Thursday, October 10, 2013

Heading over to New Orleans for the annual MESA meeting

by Salman Hameed

I'll be leaving for the annual MESA meeting early tomorrow morning. I'm part of the panel on The Reception of Biological Evolution in the Muslim World and we will present some of our results from
the recent NSF survey. Our panel has the honor of being scheduled on the last session of the last day of the conference. So if you are at the meeting and are sticking around on Sunday, come to our session. Here is the description of our panel:
We are familiar with debates over biological evolution here in the US. These debates are now starting to take place in various Muslim countries as well. In this panel we want to take an interdisciplinary approach to understand the reception of biological evolution in diverse Muslim societies. In particular, we want to explore how belief, ideology and politics interplay with each other in the acceptance and rejection of evolution. 
Biological evolution is still a relatively new concept for a majority of Muslims and a serious debate over its compatibility with religion has not yet taken place. The circumstances for the debate are, in many ways, significantly different from the engagement between evolution and Creationism in the West, reflecting a complex intermingling of ideas about science and religion. For example, much of modern science, including evolution, is an import for Muslims, and is therefore often seen through the complicated lens of modernity and the interactions with European colonial powers. 
However, science in general is well respected, and there is widespread recognition that science (usually in its applied form) is essential for progress. For instance, many Muslim countries are investing in biomedical fields that make use of evolutionary theory. Evolution is also included the high school curricula of many Muslim countries, though human evolution is often excluded.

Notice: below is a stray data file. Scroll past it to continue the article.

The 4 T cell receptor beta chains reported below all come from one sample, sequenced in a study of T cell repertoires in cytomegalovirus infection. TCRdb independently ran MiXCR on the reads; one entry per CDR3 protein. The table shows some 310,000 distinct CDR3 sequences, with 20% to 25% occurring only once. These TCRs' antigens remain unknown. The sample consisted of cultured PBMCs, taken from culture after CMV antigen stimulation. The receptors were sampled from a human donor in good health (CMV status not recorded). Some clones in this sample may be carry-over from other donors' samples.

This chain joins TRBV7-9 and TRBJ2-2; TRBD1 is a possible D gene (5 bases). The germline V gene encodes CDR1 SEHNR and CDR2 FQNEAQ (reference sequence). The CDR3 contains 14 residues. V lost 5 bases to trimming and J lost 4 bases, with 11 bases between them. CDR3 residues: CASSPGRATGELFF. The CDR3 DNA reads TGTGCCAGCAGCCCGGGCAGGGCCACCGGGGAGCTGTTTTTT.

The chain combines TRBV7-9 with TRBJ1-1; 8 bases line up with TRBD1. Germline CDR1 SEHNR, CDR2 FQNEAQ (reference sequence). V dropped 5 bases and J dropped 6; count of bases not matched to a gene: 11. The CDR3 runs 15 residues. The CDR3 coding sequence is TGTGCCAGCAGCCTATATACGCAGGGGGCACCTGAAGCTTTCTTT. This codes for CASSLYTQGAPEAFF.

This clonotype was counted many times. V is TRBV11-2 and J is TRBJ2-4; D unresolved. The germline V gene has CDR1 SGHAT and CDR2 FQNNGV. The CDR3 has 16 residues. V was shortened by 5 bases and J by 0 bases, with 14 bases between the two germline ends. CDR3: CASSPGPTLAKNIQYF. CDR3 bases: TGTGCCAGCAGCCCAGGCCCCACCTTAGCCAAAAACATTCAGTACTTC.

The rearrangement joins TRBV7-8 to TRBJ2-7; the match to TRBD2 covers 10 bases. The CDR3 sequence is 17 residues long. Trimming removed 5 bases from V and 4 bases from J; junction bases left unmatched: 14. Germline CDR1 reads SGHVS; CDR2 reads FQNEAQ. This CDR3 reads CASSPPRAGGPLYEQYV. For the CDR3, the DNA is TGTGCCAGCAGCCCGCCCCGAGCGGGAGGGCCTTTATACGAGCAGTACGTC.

This reflects the prevailing narrative in the Muslim world that Islam and modern science are compatible, and that Islam is a rational religion in harmony with modern science. It is common for people to cite verses in the Qur’an or achievements of medieval Muslim philosophers to support this assertion. However, for many Muslims, biological evolution also clashes with common Qur’anic interpretations. This leads to a complex mesh of attitudes, ranging from rejecting evolution altogether to interpreting the Qur’an in ways that eliminate inconsistencies with the theory. 
The goal of this panel is to present the topic from three perspectives: a) to present an analysis of high-school biology curricula in various Muslim-majority countries so see how evolution is presented and contextualized with respect to Islam, b) to present an analysis of the way biomedical Muslim professionals negotiate evolution and their beliefs, and the local cultural and political factors that might shape these responses, and c) to present the perspective of professional Muslim biologists engaged in dialogue with theologians and the general public on the topic of evolution.
Unfortunately, one of our panelists, Ehab Abouheif, cannot make it to the meeting. But you will still get to hear from the rest of us.

I will also try to post from sessions that are relevant for the blog. 


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